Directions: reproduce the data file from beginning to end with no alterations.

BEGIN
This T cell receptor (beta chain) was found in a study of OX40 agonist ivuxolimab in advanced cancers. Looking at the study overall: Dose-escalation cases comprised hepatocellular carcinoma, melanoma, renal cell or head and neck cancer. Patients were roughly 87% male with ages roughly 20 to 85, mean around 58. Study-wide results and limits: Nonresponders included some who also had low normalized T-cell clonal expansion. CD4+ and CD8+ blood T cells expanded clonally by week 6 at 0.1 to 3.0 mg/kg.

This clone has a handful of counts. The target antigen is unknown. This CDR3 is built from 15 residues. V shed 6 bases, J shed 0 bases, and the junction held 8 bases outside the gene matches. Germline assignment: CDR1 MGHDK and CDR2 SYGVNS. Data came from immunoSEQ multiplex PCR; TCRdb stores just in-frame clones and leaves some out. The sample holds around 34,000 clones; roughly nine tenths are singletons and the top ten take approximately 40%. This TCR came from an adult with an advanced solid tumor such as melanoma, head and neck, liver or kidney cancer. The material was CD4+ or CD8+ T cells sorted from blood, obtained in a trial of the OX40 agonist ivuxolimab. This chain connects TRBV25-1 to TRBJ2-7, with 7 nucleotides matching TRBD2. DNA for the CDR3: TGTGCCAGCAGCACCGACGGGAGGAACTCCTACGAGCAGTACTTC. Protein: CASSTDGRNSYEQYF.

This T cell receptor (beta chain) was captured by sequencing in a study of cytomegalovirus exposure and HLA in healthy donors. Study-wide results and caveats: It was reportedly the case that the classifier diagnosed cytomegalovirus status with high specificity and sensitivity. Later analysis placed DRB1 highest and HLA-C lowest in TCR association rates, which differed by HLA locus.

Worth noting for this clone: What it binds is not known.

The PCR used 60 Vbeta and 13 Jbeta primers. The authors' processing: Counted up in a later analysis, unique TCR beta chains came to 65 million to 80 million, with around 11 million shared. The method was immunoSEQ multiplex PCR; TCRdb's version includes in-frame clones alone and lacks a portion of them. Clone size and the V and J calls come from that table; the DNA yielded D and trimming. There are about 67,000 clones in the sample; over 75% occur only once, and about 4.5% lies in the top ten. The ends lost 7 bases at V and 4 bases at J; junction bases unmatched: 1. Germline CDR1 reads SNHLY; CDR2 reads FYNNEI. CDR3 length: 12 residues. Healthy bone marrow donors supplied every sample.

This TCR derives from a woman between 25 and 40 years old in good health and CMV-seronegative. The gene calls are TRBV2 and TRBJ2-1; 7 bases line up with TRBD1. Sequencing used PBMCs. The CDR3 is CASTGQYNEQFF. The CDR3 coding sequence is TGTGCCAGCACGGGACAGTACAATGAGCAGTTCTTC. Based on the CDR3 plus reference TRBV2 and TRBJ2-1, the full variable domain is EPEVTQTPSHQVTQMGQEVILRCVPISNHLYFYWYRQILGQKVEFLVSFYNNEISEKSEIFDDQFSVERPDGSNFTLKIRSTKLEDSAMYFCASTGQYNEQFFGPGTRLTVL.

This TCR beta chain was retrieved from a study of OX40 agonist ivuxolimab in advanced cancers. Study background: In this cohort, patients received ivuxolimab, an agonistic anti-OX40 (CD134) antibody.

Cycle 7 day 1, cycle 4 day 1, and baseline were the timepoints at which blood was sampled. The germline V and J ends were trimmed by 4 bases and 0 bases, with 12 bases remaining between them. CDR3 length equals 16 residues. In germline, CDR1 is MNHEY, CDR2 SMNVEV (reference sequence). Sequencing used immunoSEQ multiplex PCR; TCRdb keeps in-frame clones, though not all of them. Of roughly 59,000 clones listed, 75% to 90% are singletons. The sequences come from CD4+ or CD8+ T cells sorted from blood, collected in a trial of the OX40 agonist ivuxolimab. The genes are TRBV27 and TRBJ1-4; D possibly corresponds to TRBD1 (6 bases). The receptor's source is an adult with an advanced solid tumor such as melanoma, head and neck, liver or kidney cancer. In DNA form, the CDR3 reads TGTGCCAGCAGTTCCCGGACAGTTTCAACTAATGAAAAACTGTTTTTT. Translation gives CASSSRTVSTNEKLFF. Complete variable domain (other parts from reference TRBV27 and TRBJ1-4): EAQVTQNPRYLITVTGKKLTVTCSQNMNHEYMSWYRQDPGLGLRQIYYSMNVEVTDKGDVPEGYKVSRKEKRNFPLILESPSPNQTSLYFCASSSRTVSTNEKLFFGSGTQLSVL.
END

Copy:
This T cell receptor (beta chain) was found in a study of OX40 agonist ivuxolimab in advanced cancers. Looking at the study overall: Dose-escalation cases comprised hepatocellular carcinoma, melanoma, renal cell or head and neck cancer. Patients were roughly 87% male with ages roughly 20 to 85, mean around 58. Study-wide results and limits: Nonresponders included some who also had low normalized T-cell clonal expansion. CD4+ and CD8+ blood T cells expanded clonally by week 6 at 0.1 to 3.0 mg/kg.

This clone has a handful of counts. The target antigen is unknown. This CDR3 is built from 15 residues. V shed 6 bases, J shed 0 bases, and the junction held 8 bases outside the gene matches. Germline assignment: CDR1 MGHDK and CDR2 SYGVNS. Data came from immunoSEQ multiplex PCR; TCRdb stores just in-frame clones and leaves some out. The sample holds around 34,000 clones; roughly nine tenths are singletons and the top ten take approximately 40%. This TCR came from an adult with an advanced solid tumor such as melanoma, head and neck, liver or kidney cancer. The material was CD4+ or CD8+ T cells sorted from blood, obtained in a trial of the OX40 agonist ivuxolimab. This chain connects TRBV25-1 to TRBJ2-7, with 7 nucleotides matching TRBD2. DNA for the CDR3: TGTGCCAGCAGCACCGACGGGAGGAACTCCTACGAGCAGTACTTC. Protein: CASSTDGRNSYEQYF.

This T cell receptor (beta chain) was captured by sequencing in a study of cytomegalovirus exposure and HLA in healthy donors. Study-wide results and caveats: It was reportedly the case that the classifier diagnosed cytomegalovirus status with high specificity and sensitivity. Later analysis placed DRB1 highest and HLA-C lowest in TCR association rates, which differed by HLA locus.

Worth noting for this clone: What it binds is not known.

The PCR used 60 Vbeta and 13 Jbeta primers. The authors' processing: Counted up in a later analysis, unique TCR beta chains came to 65 million to 80 million, with around 11 million shared. The method was immunoSEQ multiplex PCR; TCRdb's version includes in-frame clones alone and lacks a portion of them. Clone size and the V and J calls come from that table; the DNA yielded D and trimming. There are about 67,000 clones in the sample; over 75% occur only once, and about 4.5% lies in the top ten. The ends lost 7 bases at V and 4 bases at J; junction bases unmatched: 1. Germline CDR1 reads SNHLY; CDR2 reads FYNNEI. CDR3 length: 12 residues. Healthy bone marrow donors supplied every sample.

This TCR derives from a woman between 25 and 40 years old in good health and CMV-seronegative. The gene calls are TRBV2 and TRBJ2-1; 7 bases line up with TRBD1. Sequencing used PBMCs. The CDR3 is CASTGQYNEQFF. The CDR3 coding sequence is TGTGCCAGCACGGGACAGTACAATGAGCAGTTCTTC. Based on the CDR3 plus reference TRBV2 and TRBJ2-1, the full variable domain is EPEVTQTPSHQVTQMGQEVILRCVPISNHLYFYWYRQILGQKVEFLVSFYNNEISEKSEIFDDQFSVERPDGSNFTLKIRSTKLEDSAMYFCASTGQYNEQFFGPGTRLTVL.

This TCR beta chain was retrieved from a study of OX40 agonist ivuxolimab in advanced cancers. Study background: In this cohort, patients received ivuxolimab, an agonistic anti-OX40 (CD134) antibody.

Cycle 7 day 1, cycle 4 day 1, and baseline were the timepoints at which blood was sampled. The germline V and J ends were trimmed by 4 bases and 0 bases, with 12 bases remaining between them. CDR3 length equals 16 residues. In germline, CDR1 is MNHEY, CDR2 SMNVEV (reference sequence). Sequencing used immunoSEQ multiplex PCR; TCRdb keeps in-frame clones, though not all of them. Of roughly 59,000 clones listed, 75% to 90% are singletons. The sequences come from CD4+ or CD8+ T cells sorted from blood, collected in a trial of the OX40 agonist ivuxolimab. The genes are TRBV27 and TRBJ1-4; D possibly corresponds to TRBD1 (6 bases). The receptor's source is an adult with an advanced solid tumor such as melanoma, head and neck, liver or kidney cancer. In DNA form, the CDR3 reads TGTGCCAGCAGTTCCCGGACAGTTTCAACTAATGAAAAACTGTTTTTT. Translation gives CASSSRTVSTNEKLFF. Complete variable domain (other parts from reference TRBV27 and TRBJ1-4): EAQVTQNPRYLITVTGKKLTVTCSQNMNHEYMSWYRQDPGLGLRQIYYSMNVEVTDKGDVPEGYKVSRKEKRNFPLILESPSPNQTSLYFCASSSRTVSTNEKLFFGSGTQLSVL.